Are You Doing Enough To Avoid The Flu?


Flu season is here and with it comes the chance of contracting an illness that can knock you down for a week or more and, in certain cases, even take your life. The elderly and small children are particularly vulnerable to the ravages of influenza, but so are you. Even if you had a flu shot this year you may not be exempt from catching the flu: your shot covers certain strains of the virus, while another strain could still make you sick.

tissue boxThe flu virus is easily transmitted and can be sent like wildfire around campus. Most people know to cover their nose and mouth when they sneeze or cough, but not everyone does it.

“Many people don’t totally understand how colds, flu and other contagious respiratory diseases are spread. A cold virus can survive in normal household air for nearly 50 minutes under the right conditions and on household surfaces even longer. Some flu viruses remain active up to three hours in the air and survive for days on surfaces,” said Dennis A. Clements, M.D., Ph.D., chief medical officer at Duke University Children’s Hospital, Durham, N.C.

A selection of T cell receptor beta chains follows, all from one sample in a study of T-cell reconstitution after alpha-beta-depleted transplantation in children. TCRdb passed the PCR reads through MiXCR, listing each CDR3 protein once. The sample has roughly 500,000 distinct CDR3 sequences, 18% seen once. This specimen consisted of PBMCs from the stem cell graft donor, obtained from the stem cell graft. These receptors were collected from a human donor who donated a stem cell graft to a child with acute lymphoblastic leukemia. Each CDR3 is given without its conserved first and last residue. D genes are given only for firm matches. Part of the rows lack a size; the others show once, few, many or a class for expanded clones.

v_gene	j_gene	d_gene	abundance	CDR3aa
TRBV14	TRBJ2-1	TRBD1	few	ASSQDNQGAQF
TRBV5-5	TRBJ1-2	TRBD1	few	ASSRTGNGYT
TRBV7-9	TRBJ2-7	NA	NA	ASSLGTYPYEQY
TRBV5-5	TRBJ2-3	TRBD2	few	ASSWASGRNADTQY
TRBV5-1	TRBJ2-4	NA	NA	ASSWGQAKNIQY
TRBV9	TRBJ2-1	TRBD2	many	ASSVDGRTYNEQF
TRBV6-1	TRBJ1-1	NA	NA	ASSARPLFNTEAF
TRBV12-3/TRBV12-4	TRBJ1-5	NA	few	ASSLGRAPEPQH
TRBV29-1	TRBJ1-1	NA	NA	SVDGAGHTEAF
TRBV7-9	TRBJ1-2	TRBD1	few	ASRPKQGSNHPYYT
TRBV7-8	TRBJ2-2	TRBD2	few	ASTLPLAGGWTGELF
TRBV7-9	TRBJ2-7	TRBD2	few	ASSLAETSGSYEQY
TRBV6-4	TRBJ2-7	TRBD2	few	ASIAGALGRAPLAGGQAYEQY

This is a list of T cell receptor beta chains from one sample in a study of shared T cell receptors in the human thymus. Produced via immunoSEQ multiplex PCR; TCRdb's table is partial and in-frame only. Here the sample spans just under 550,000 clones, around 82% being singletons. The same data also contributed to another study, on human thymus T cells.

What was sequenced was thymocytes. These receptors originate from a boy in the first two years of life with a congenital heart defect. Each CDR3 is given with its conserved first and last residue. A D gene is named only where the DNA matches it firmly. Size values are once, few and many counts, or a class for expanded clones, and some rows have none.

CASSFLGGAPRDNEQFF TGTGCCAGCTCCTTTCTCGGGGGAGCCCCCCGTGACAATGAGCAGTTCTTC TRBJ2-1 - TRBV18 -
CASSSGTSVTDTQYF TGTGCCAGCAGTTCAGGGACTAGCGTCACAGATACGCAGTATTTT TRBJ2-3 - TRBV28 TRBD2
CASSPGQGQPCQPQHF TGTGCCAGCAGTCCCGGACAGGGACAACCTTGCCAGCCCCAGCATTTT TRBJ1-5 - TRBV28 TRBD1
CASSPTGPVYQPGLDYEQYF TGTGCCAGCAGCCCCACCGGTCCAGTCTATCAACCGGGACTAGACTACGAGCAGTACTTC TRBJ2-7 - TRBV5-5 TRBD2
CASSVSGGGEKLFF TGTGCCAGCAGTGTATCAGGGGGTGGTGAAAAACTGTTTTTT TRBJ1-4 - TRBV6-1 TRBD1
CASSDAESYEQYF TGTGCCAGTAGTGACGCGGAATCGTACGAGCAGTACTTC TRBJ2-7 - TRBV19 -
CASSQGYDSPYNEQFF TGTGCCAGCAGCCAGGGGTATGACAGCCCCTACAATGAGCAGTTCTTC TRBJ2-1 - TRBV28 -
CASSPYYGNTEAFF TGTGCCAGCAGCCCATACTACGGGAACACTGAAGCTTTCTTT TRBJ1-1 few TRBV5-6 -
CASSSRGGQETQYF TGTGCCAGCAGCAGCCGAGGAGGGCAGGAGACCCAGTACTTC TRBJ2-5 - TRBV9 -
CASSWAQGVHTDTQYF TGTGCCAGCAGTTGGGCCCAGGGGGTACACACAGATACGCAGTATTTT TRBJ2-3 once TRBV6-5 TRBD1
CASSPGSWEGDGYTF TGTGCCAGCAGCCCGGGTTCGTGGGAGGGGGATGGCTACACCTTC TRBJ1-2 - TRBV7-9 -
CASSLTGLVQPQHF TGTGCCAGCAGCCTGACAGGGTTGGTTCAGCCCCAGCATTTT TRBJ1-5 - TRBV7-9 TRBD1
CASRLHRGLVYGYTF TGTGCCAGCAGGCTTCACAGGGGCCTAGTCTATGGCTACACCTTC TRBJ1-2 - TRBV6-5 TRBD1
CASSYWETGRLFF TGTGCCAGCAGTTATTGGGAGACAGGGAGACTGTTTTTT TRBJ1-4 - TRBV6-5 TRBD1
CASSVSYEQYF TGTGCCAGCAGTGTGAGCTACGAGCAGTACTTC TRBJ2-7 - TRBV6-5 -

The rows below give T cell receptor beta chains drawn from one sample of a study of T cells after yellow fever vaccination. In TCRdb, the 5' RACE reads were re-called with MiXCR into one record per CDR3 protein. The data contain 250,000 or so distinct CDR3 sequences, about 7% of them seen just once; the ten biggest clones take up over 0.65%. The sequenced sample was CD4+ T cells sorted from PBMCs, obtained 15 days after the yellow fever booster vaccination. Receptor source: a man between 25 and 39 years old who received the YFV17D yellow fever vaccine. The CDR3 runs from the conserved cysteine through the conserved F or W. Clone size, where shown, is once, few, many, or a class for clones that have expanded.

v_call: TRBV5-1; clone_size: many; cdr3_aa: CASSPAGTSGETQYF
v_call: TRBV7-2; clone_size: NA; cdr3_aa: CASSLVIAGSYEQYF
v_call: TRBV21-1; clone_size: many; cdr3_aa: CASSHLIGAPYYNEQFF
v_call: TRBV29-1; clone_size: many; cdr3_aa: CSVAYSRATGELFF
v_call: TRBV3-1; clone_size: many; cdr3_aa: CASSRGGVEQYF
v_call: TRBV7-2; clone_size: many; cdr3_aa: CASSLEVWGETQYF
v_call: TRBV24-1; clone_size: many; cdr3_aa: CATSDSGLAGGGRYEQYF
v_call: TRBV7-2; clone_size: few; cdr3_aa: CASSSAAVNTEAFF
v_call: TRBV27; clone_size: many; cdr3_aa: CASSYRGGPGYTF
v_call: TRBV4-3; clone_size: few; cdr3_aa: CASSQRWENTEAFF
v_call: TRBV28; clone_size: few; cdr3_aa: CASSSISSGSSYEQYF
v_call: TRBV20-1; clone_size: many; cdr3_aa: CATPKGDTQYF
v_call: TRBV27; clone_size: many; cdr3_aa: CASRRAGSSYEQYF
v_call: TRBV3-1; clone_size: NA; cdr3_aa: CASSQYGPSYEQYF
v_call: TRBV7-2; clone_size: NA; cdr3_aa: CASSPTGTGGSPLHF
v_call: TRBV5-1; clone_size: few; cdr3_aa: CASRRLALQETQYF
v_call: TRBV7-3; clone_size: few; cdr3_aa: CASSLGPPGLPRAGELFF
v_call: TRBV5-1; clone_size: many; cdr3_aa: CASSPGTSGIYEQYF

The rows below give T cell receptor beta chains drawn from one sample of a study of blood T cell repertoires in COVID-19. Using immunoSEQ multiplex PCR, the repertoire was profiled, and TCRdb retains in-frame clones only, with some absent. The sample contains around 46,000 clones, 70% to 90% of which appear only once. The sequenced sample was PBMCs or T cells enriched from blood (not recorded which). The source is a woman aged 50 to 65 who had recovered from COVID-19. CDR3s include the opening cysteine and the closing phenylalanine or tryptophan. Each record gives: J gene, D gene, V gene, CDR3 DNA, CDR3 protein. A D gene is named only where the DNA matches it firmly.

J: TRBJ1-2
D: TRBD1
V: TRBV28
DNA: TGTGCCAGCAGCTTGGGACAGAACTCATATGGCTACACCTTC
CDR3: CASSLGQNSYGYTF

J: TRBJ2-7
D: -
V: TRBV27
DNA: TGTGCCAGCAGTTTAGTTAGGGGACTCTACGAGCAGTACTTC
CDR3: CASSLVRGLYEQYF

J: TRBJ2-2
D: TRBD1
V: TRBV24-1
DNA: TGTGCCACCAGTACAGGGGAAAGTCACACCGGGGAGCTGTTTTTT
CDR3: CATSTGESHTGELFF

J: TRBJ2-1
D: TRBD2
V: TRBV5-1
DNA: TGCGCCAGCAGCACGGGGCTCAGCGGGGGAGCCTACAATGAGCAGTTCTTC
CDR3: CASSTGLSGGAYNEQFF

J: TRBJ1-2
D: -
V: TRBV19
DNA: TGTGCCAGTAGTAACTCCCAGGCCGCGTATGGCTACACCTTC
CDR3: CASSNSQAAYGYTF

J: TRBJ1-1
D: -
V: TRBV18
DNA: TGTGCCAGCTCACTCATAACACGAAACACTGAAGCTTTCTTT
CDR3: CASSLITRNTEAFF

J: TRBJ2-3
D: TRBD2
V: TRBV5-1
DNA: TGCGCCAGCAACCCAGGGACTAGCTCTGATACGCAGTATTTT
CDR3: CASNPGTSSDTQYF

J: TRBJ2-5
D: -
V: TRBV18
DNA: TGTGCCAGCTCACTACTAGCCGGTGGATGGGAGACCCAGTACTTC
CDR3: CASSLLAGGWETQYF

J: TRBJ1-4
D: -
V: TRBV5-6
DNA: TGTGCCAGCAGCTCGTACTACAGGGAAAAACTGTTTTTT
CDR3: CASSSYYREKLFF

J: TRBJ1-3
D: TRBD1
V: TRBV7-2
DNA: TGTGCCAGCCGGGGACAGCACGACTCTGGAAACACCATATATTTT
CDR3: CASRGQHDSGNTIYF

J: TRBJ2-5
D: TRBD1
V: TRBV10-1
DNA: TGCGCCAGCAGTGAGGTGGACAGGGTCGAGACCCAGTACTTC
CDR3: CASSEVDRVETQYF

What happens in the home can also happen in the classroom. You could enter a room for your class and everyone there is fine, but unknown to you the previous class had a student who was coughing and sneezing, exhibiting clear signs of illness. Those germs can linger in the air and can last for many days on your desk or other surfaces.

Speaking about young children Dr. Clements says, “When your youngster wipes his nose, then opens the refrigerator and goes upstairs, he’s left some of the virus on the refrigerator door handle, the banister and everywhere else he touched. When other family members touch these surfaces, they may pick up the virus.”

Your dorm can also be a prime breeding ground for the flu. Door knobs, candy and soda machines, bathroom doors and toilet seats, refrigerators or any other surface area can hold germs. While you may not be able to get rid of what you cannot see, frequent hand washing and avoiding touching your mouth or your eyes can reduce the chance that you’ll get sick.

Yes, what your mother taught you when you were a child is still appropriate as a college student — say the alphabet or count up to twenty as you wash your hands and you’ll get rid of most germs. Just don’t let your roommate catch you saying your little ditty otherwise you’ll never hear the end of it!

Source: Alliance for Consumer Education

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Photo Credit: Sophie


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Categories: Personal Advice